"But this is easier said than done, right? Ever tried to implement a different style of worship or challenge a long-held tradition? The truth is many churches would rather respect traditions than reach the lost. We refuse to embrace change at the expense of being too liberal or too influenced by culture. If Chick-fil-a had the church’s attitude, it would have closed years ago.
"And the church should take note. Change isn’t just healthy. It necessary.


"One thing is for sure. Chick-fil-a is passionate about making awesome chicken and making sure every customer has an amazing experience. Chick-fil-a is so passionate about their products, a few years ago they spent $38 million dollars improving the grilled chicken sandwich. $38 million?! On the grilled chicken sandwich? That’s ridiculous!
"No. That’s passion.
"If the church was as passionate about the gospel as Chick-fil-a was about chicken, the whole world would know Jesus. The truth is many churches are consumed with apathy. And we throw apathy under the banner of control and order. I grew up being told God not only didn’t like expression and passion, but he would send you to hell for it.
"I mean, yeah. God saved us. But let’s keep our hands in our pockets and our emotions in check? I understand expression isn’t for everyone, but passion is. Everyone is passionate about something. It’s not that we lack passion. It’s that we are passionate about the wrong things. College football. The latest Apple product. Career.
"And the world notices. It’s time the church directed passion properly and allowed people to express it fully. The church has the greatest message in the history of the world. We serve the God above all gods who sent his own son to this world to save us. That gets me fired up.
"If Chick-fil-a can be passionate about chicken, why can’t the church be passionate about the gospel?


"It’s evident in commercials. And it’s obvious when you look at the menu. Chick-fil-a is concerned about one thing: CHICKEN. That’s it. I’m sure Chick-fil-a has felt the temptation to diversify. But the company has refused to listen to the cultural pressure that says, “As your resources grow, you must offer more.”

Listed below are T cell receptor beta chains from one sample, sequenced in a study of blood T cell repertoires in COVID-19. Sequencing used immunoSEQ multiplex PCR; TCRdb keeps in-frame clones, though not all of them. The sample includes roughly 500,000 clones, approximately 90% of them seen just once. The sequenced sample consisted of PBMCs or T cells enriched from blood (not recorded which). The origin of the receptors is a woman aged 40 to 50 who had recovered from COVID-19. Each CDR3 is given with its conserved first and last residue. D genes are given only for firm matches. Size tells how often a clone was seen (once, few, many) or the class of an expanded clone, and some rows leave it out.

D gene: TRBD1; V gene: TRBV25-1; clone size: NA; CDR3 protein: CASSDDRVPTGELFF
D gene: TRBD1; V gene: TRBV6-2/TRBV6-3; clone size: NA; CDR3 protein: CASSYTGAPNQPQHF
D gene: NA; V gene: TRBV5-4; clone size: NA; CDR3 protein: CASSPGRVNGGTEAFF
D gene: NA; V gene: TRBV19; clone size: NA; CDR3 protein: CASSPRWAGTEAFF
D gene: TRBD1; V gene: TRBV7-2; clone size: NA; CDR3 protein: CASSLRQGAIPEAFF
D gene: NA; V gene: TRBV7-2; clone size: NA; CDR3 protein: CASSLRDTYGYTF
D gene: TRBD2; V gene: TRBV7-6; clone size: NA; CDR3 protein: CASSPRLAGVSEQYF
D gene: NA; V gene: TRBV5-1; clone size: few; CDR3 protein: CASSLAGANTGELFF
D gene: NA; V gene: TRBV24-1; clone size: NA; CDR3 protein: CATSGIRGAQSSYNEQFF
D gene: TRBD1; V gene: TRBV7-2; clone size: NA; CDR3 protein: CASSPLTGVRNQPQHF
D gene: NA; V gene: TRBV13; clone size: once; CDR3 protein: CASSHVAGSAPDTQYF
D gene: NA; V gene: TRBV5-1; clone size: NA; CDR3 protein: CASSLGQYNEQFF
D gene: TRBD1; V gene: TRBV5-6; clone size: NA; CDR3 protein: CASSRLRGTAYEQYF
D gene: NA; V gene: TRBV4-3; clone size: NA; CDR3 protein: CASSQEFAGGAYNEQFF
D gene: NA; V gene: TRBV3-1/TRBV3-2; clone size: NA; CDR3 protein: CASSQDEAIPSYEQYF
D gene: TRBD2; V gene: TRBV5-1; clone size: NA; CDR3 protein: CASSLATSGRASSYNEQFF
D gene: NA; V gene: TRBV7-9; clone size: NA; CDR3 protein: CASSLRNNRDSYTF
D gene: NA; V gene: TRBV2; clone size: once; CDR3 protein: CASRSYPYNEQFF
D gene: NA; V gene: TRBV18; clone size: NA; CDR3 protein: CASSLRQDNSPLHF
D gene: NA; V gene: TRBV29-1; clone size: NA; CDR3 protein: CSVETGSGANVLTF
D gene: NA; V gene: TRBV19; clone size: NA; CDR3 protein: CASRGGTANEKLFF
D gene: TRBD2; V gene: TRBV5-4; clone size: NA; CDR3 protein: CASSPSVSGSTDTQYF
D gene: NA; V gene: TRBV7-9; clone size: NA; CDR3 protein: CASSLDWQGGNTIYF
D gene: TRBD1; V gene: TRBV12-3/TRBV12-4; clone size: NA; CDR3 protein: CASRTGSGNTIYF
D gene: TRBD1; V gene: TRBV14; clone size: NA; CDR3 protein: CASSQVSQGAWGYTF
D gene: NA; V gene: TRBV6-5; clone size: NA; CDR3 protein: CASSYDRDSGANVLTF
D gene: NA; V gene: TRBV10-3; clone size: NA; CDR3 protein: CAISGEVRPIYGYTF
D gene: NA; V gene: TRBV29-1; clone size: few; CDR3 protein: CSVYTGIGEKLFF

"Here’s the lesson for the church. When you focus on a few things, you have the potential to do those few things really well. But if you focus on everything, you will do nothing well. Pull up a typical church website and you will see hundreds of ministries. Youth Ministry. College Ministry. Men’s Ministry. Flowers Ministry. I Love Elvis Ministry. I Hate Elvis Ministry. Honestly, it’s ridiculous.
"The reason many churches do nothing well is they give in to the temptation to start a new ministry every time someone says they don’t fit in a current one. The church has caved to the cultural pressure to diversify the menu. And this creates churches with tons of menu items, but none are done well. And very few impact lives.
"The goal isn’t to blanket the darkness. The goal is to penetrate it. This happens when a lot of energy is focused in a small area and when a lot of people are focused on a few things.
For Chick-fil-a, the focus is chicken. And they do chicken really well. Church, what is your focus?


"When you walk in Chick-fil-a, they aren’t just trying to sell you chicken. They are trying to sell you an experience. And they sell the experience well. Everything is clean. The employees are always friendly. People come to your table and ask if they can refresh your beverage. Chick-fil-a even goes so far as to make sure the bathrooms are clean. In his book, How Did You Do It Truett?, Truett Cathy says, “Keeping (the restroom) clean doesn’t require special skill, just discipline that comes from being concerned for the customer.”